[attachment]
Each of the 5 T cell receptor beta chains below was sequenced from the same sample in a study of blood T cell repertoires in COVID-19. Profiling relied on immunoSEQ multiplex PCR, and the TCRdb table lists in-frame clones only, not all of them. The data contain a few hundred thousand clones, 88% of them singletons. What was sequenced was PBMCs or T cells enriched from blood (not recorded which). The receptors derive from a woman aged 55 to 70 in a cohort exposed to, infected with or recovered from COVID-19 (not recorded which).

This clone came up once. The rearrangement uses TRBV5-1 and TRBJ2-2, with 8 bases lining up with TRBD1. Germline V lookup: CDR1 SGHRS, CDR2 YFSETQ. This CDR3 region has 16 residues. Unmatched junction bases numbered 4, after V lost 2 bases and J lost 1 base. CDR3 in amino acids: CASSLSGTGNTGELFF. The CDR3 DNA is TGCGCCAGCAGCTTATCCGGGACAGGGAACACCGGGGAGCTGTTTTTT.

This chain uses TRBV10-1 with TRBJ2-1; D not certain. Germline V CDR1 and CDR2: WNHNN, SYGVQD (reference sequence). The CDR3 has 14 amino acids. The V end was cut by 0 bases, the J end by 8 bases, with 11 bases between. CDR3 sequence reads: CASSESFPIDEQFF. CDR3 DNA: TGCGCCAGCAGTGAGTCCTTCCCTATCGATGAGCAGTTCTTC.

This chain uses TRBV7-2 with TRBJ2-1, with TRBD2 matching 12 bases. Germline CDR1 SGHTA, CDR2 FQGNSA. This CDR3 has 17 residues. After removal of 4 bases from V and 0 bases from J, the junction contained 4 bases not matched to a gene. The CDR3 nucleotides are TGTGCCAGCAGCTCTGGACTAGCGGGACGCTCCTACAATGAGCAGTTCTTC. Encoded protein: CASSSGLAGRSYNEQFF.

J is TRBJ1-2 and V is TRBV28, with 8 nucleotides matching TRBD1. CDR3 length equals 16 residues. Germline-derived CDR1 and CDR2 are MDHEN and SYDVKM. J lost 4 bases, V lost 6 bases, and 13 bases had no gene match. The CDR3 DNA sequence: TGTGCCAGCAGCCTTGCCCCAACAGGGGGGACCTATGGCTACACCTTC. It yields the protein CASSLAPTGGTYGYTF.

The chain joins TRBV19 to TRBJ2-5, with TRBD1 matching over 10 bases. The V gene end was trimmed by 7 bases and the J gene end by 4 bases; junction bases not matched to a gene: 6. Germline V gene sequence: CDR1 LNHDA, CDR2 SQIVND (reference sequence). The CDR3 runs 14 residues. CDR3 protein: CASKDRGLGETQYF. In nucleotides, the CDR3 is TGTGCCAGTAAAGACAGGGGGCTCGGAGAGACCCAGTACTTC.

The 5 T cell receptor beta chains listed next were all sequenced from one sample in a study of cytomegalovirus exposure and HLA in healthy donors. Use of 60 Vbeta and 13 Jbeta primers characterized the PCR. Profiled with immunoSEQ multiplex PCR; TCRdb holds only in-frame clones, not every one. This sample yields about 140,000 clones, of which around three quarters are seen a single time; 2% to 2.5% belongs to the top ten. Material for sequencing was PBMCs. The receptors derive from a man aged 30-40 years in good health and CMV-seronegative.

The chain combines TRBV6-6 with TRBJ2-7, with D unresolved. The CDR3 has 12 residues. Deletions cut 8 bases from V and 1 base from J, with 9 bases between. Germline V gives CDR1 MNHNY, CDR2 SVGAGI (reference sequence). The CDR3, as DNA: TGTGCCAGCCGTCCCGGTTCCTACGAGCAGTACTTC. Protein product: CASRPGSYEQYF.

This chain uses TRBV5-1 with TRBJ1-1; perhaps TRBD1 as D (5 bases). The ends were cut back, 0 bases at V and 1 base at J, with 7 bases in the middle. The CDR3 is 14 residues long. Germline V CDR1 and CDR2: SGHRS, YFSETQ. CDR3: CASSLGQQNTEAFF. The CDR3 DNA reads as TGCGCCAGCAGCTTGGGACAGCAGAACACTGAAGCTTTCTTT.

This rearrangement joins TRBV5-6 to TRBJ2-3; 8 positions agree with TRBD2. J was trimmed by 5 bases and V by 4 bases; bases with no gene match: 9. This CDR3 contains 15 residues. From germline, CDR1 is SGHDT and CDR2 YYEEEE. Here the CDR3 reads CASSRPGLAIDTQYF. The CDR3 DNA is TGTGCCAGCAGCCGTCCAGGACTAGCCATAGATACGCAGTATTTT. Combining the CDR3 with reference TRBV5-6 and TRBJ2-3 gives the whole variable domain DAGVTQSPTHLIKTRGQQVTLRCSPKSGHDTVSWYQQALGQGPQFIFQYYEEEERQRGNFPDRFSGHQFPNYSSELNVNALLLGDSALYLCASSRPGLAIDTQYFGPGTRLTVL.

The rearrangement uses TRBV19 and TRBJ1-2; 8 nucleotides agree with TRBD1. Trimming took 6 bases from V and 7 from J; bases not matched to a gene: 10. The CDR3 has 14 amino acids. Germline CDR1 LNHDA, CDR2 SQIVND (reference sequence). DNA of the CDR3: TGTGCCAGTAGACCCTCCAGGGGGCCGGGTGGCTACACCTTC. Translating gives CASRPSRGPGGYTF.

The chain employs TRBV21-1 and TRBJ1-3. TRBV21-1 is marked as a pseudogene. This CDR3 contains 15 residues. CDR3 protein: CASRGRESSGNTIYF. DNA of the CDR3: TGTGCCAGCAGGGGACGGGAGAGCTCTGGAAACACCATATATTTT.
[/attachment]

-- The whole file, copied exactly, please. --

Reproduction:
Each of the 5 T cell receptor beta chains below was sequenced from the same sample in a study of blood T cell repertoires in COVID-19. Profiling relied on immunoSEQ multiplex PCR, and the TCRdb table lists in-frame clones only, not all of them. The data contain a few hundred thousand clones, 88% of them singletons. What was sequenced was PBMCs or T cells enriched from blood (not recorded which). The receptors derive from a woman aged 55 to 70 in a cohort exposed to, infected with or recovered from COVID-19 (not recorded which).

This clone came up once. The rearrangement uses TRBV5-1 and TRBJ2-2, with 8 bases lining up with TRBD1. Germline V lookup: CDR1 SGHRS, CDR2 YFSETQ. This CDR3 region has 16 residues. Unmatched junction bases numbered 4, after V lost 2 bases and J lost 1 base. CDR3 in amino acids: CASSLSGTGNTGELFF. The CDR3 DNA is TGCGCCAGCAGCTTATCCGGGACAGGGAACACCGGGGAGCTGTTTTTT.

This chain uses TRBV10-1 with TRBJ2-1; D not certain. Germline V CDR1 and CDR2: WNHNN, SYGVQD (reference sequence). The CDR3 has 14 amino acids. The V end was cut by 0 bases, the J end by 8 bases, with 11 bases between. CDR3 sequence reads: CASSESFPIDEQFF. CDR3 DNA: TGCGCCAGCAGTGAGTCCTTCCCTATCGATGAGCAGTTCTTC.

This chain uses TRBV7-2 with TRBJ2-1, with TRBD2 matching 12 bases. Germline CDR1 SGHTA, CDR2 FQGNSA. This CDR3 has 17 residues. After removal of 4 bases from V and 0 bases from J, the junction contained 4 bases not matched to a gene. The CDR3 nucleotides are TGTGCCAGCAGCTCTGGACTAGCGGGACGCTCCTACAATGAGCAGTTCTTC. Encoded protein: CASSSGLAGRSYNEQFF.

J is TRBJ1-2 and V is TRBV28, with 8 nucleotides matching TRBD1. CDR3 length equals 16 residues. Germline-derived CDR1 and CDR2 are MDHEN and SYDVKM. J lost 4 bases, V lost 6 bases, and 13 bases had no gene match. The CDR3 DNA sequence: TGTGCCAGCAGCCTTGCCCCAACAGGGGGGACCTATGGCTACACCTTC. It yields the protein CASSLAPTGGTYGYTF.

The chain joins TRBV19 to TRBJ2-5, with TRBD1 matching over 10 bases. The V gene end was trimmed by 7 bases and the J gene end by 4 bases; junction bases not matched to a gene: 6. Germline V gene sequence: CDR1 LNHDA, CDR2 SQIVND (reference sequence). The CDR3 runs 14 residues. CDR3 protein: CASKDRGLGETQYF. In nucleotides, the CDR3 is TGTGCCAGTAAAGACAGGGGGCTCGGAGAGACCCAGTACTTC.

The 5 T cell receptor beta chains listed next were all sequenced from one sample in a study of cytomegalovirus exposure and HLA in healthy donors. Use of 60 Vbeta and 13 Jbeta primers characterized the PCR. Profiled with immunoSEQ multiplex PCR; TCRdb holds only in-frame clones, not every one. This sample yields about 140,000 clones, of which around three quarters are seen a single time; 2% to 2.5% belongs to the top ten. Material for sequencing was PBMCs. The receptors derive from a man aged 30-40 years in good health and CMV-seronegative.

The chain combines TRBV6-6 with TRBJ2-7, with D unresolved. The CDR3 has 12 residues. Deletions cut 8 bases from V and 1 base from J, with 9 bases between. Germline V gives CDR1 MNHNY, CDR2 SVGAGI (reference sequence). The CDR3, as DNA: TGTGCCAGCCGTCCCGGTTCCTACGAGCAGTACTTC. Protein product: CASRPGSYEQYF.

This chain uses TRBV5-1 with TRBJ1-1; perhaps TRBD1 as D (5 bases). The ends were cut back, 0 bases at V and 1 base at J, with 7 bases in the middle. The CDR3 is 14 residues long. Germline V CDR1 and CDR2: SGHRS, YFSETQ. CDR3: CASSLGQQNTEAFF. The CDR3 DNA reads as TGCGCCAGCAGCTTGGGACAGCAGAACACTGAAGCTTTCTTT.

This rearrangement joins TRBV5-6 to TRBJ2-3; 8 positions agree with TRBD2. J was trimmed by 5 bases and V by 4 bases; bases with no gene match: 9. This CDR3 contains 15 residues. From germline, CDR1 is SGHDT and CDR2 YYEEEE. Here the CDR3 reads CASSRPGLAIDTQYF. The CDR3 DNA is TGTGCCAGCAGCCGTCCAGGACTAGCCATAGATACGCAGTATTTT. Combining the CDR3 with reference TRBV5-6 and TRBJ2-3 gives the whole variable domain DAGVTQSPTHLIKTRGQQVTLRCSPKSGHDTVSWYQQALGQGPQFIFQYYEEEERQRGNFPDRFSGHQFPNYSSELNVNALLLGDSALYLCASSRPGLAIDTQYFGPGTRLTVL.

The rearrangement uses TRBV19 and TRBJ1-2; 8 nucleotides agree with TRBD1. Trimming took 6 bases from V and 7 from J; bases not matched to a gene: 10. The CDR3 has 14 amino acids. Germline CDR1 LNHDA, CDR2 SQIVND (reference sequence). DNA of the CDR3: TGTGCCAGTAGACCCTCCAGGGGGCCGGGTGGCTACACCTTC. Translating gives CASRPSRGPGGYTF.

The chain employs TRBV21-1 and TRBJ1-3. TRBV21-1 is marked as a pseudogene. This CDR3 contains 15 residues. CDR3 protein: CASRGRESSGNTIYF. DNA of the CDR3: TGTGCCAGCAGGGGACGGGAGAGCTCTGGAAACACCATATATTTT.